This is a website devoted to Georgia politics, but all politics is not local. Eric Cantor lost his primary last night in a bid for re-election. The Tea Party is claiming the scalp, despite the fact that they wouldn’t even take his opponent’s phone calls. I guess they don’t want to talk about Lindsey Graham coasting to victory tonight. Erick, writing over at Red State, explains that Cantor’s loss was really about local politics, and that Cantor spent more time focused on leadership than on his constituents. Arguing over the narrative is fine if you want, but that’s not what affects us here. At our home. Georgia Politics.
Cantor’s loss ensures there will be an immediate leadership fight for the number two slot in the House. It will also be setting up an eventual heir apparent to the Speaker’s position. And may speed up the timing. With Whip McCarthy expected to run for one of these spots, the top three positions of House leadership may be in play. Who is first into focus? According to the New York Times, that would be our own Tom Price, or even Tom Graves.
With Mr. Cantor gone from the leadership suites, David Wasserman, an editor at the nonpartisan Cook Political Report, predicted “a free-for-all” when House Republicans assemble after the November elections to pick their new leaders. At the very least, Representative Kevin McCarthy of California, the No. 3 Republican, will seek to move up to majority leader, but he could also challenge Mr. Boehner.
More broadly, Mr. Cantor’s defeat will embolden conservatives like Representative Tom Price, Republican of Georgia, who has openly complained that the leadership positions are occupied by Democratic or swing-state Republicans. The push will be for “red state” leadership.
Candidates could include Mr. Price, Representative Jeb Hensarling of Texas, and brash newcomers like Representative Tom Graves of Georgia, Mr. Wasserman said. The message is that the House must be run by more conservative leaders.
It’s clear that there is a sea change going on within Republican ranks of the US House. And with that, the fortunes of many Congressmen have seen their stock rise and fall with the ebbing tides of each faction of conservatism. In early 2013, there was a move to withhold votes from Speaker Boehner, with the rationale that if he didn’t get enough GOP votes on the first ballot, the “conservatives” could force another pick.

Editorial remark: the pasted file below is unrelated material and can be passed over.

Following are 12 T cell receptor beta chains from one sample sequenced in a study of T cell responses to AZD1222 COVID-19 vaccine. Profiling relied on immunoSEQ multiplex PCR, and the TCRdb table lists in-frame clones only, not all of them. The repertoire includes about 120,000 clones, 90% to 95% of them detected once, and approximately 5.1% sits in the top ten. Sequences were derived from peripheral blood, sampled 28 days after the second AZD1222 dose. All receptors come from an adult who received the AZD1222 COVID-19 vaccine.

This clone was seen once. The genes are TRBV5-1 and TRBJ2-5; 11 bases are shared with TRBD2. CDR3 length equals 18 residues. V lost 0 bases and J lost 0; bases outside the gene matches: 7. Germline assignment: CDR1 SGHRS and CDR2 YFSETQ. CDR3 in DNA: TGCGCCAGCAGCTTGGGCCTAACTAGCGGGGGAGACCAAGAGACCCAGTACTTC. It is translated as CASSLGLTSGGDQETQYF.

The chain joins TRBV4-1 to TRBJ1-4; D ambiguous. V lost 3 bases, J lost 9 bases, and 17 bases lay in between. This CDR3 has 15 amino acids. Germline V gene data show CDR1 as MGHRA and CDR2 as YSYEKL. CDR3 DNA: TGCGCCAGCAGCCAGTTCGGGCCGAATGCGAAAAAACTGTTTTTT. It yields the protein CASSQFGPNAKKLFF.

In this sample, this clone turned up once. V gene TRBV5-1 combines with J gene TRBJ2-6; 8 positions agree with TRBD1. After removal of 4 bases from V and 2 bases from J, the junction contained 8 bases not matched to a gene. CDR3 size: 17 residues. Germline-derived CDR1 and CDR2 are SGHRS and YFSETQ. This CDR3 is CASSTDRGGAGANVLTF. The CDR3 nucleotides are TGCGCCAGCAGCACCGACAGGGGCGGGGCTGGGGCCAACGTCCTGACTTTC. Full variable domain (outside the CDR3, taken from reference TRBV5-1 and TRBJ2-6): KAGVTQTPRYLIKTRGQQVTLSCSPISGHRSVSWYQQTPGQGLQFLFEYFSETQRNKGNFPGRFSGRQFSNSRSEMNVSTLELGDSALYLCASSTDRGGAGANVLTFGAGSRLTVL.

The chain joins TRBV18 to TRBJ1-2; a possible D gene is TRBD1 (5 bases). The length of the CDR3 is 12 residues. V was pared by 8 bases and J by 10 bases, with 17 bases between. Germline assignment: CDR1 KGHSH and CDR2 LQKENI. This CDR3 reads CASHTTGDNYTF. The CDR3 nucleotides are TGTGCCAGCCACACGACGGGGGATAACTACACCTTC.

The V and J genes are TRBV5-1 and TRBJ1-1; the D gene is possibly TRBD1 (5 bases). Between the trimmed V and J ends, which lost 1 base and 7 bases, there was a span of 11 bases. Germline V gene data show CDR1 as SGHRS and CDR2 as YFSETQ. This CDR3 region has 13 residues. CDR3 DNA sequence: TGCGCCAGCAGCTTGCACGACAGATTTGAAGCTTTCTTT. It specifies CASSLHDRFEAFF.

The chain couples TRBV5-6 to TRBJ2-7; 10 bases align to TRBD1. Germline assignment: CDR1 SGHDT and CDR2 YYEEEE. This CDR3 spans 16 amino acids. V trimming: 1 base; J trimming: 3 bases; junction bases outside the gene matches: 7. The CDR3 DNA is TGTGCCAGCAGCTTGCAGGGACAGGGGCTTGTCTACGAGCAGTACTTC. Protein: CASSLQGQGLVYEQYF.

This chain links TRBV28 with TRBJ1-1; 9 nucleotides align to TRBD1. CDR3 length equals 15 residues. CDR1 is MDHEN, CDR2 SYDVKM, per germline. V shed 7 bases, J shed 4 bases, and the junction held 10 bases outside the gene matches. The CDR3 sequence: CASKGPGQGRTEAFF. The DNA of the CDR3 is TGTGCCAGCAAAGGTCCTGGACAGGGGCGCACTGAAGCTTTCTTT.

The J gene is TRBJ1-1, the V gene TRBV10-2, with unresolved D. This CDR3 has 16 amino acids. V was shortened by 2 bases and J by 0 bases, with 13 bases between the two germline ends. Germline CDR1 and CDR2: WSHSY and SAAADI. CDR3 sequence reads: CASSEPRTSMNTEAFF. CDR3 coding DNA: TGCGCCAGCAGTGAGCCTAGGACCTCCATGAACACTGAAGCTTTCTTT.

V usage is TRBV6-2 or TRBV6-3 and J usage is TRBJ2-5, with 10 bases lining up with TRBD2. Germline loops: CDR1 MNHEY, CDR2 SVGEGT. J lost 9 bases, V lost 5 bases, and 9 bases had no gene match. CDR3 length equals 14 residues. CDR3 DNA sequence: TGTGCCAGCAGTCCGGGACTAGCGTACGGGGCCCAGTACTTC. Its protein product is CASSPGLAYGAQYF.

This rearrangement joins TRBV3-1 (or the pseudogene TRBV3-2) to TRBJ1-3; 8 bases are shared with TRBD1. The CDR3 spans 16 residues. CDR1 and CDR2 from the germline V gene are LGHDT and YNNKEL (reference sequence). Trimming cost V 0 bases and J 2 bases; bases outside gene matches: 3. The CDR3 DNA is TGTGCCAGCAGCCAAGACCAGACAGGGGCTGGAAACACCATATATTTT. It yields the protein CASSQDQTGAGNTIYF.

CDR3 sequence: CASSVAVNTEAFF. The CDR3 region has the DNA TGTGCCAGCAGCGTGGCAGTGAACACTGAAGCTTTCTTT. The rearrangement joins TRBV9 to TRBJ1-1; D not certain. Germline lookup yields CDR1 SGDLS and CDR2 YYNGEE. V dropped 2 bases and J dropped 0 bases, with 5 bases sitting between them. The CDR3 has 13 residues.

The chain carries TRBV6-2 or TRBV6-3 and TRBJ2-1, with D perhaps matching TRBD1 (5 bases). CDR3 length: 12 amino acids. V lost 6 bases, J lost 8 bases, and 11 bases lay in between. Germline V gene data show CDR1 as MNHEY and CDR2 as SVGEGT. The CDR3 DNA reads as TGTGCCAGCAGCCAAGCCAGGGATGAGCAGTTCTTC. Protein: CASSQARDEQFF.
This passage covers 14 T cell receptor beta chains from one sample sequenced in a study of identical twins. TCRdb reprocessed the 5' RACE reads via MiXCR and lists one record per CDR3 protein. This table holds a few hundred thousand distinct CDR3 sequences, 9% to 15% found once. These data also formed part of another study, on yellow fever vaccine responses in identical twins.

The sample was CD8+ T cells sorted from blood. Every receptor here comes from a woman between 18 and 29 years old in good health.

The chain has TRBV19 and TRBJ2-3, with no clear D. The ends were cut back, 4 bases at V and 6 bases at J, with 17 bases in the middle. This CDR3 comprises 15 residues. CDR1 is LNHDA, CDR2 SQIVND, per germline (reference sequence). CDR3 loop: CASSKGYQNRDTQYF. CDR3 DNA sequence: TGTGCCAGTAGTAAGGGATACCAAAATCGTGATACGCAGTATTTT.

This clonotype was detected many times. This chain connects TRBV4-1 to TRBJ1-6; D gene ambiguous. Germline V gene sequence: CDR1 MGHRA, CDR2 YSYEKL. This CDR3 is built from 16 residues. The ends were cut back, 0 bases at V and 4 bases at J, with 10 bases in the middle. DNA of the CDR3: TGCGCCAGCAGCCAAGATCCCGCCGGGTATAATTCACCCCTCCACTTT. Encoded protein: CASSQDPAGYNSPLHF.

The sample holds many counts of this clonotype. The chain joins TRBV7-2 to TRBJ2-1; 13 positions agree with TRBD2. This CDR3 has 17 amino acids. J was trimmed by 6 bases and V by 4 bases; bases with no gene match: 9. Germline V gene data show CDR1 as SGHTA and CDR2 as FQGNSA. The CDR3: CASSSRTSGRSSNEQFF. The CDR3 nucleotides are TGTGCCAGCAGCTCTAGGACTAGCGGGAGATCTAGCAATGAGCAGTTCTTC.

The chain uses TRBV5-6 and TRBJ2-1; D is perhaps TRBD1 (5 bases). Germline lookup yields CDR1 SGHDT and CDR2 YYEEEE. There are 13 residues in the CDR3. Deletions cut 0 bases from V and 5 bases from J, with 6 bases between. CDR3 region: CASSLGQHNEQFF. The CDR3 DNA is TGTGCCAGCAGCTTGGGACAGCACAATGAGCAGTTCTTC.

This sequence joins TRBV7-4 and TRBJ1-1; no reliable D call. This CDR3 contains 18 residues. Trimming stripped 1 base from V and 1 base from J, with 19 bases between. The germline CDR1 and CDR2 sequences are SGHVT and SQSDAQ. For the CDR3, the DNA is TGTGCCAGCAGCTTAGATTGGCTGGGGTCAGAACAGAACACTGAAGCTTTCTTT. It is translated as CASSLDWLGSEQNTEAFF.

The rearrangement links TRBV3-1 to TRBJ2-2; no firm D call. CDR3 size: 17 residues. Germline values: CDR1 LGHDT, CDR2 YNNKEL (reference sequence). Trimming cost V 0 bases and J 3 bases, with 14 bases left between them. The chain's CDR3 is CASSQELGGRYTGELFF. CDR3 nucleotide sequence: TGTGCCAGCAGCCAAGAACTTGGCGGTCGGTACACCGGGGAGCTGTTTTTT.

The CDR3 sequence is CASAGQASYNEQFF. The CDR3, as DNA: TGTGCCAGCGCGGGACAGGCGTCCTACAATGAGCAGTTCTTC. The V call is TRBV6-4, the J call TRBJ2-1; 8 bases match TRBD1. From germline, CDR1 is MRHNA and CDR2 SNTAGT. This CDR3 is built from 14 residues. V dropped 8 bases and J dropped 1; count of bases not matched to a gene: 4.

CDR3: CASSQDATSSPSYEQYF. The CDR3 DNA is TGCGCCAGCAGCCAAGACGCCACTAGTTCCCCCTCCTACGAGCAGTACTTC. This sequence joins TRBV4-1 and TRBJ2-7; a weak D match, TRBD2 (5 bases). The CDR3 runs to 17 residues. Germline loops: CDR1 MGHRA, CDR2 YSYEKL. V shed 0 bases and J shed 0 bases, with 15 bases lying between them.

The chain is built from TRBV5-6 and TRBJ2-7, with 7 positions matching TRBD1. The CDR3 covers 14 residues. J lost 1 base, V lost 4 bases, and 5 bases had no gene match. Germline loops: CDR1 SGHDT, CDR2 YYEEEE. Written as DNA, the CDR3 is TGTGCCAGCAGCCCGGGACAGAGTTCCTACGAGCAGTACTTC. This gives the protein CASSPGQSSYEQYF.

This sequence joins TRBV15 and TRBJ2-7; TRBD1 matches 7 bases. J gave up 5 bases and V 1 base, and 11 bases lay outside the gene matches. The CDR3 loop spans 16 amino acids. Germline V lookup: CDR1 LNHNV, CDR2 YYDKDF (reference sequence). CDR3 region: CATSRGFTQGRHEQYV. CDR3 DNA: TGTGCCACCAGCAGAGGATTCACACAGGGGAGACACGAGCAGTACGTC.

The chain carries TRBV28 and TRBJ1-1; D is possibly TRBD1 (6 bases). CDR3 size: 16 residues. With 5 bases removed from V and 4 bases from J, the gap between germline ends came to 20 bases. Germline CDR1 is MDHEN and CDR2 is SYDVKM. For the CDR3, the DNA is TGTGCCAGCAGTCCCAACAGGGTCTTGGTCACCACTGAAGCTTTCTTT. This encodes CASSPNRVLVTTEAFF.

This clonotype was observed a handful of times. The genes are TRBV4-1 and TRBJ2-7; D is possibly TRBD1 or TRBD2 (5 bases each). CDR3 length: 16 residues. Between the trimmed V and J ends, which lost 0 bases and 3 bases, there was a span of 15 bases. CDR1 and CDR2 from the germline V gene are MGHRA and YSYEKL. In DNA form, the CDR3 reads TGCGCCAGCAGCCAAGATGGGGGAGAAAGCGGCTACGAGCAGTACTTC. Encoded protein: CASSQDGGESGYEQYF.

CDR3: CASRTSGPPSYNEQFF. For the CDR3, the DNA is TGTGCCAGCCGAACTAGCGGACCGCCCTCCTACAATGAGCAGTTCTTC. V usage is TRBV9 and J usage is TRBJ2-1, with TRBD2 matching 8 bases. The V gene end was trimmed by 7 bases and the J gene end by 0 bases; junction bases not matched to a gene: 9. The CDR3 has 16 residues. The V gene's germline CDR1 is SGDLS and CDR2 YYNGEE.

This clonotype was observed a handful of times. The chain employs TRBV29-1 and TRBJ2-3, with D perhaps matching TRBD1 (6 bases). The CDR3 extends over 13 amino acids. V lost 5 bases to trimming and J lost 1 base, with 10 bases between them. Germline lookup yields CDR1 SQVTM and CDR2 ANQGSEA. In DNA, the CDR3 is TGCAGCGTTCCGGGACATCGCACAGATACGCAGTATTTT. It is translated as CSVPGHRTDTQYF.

During this time, Congressman Price – while voting for Speaker – bucked Boehner’s choice for Conference Chairman against Cathy McMorris Rodgers. While he was unsuccessful, it endeared Price to the rightward edges of the House GOP caucus. Price’s career as a thoughtful “numbers” guy has allowed him to keep his street cred with those firmly entrenched within the establishment corners of the GOP controlled House. He now has the respect of both camps, something that will be valuable to anyone who tries for one of these leadership posts.
Many D.C. insiders credit Boehner’s ability to hold on to power to Cantor, and him being the iron fist behind Boehner’s genuinely friendly and conciliatory nature. With Cantor now out of the picture, the D.C. folks will likely begin to wonder if the Majority Leader’s position is the only one up for election. Adding to the speculation is that many of Boehner’s inner circle: Senators Saxby Chambliss and Tom Coburn as well as Congressmen Tom Latham, Dave Camp, and Mike Rogers are leaving Congress. Boehner may still have the fight in him. Or, he could decide that enough is enough for his powerful but thankless position.
It should be noted that before Tom Price took over GA-6 from now Senator Isakson, the seat was held by none other than Speaker Newt Gingrich. Price, like Gingrich, has looked at his career in the House with a long term plan toward leadership. He’s currently set to move to the powerful House Budget Committee chairmanship, as Paul Ryan moves to Ways and Means.
Now, there is an open path upward, at least to Majority Leader. The person who wins that seat – and the person who is the GOP’s heir apparent to be the next Speaker – will have the daunting task of trying to unite the Tea Party/anti-establishment factions of the GOP with the entrenched establishment members. AND, for bonus points, will have to govern in such a way to maintain a majority for any of it to matter.
Good luck to Tom Price, or anyone else who wishes to receive and wins this position. It’s unusual, to say the least, to have two if not all three of the top leadership slots openly contested when that party is in power. As the old saying goes, “may you be cursed to live in interesting times.”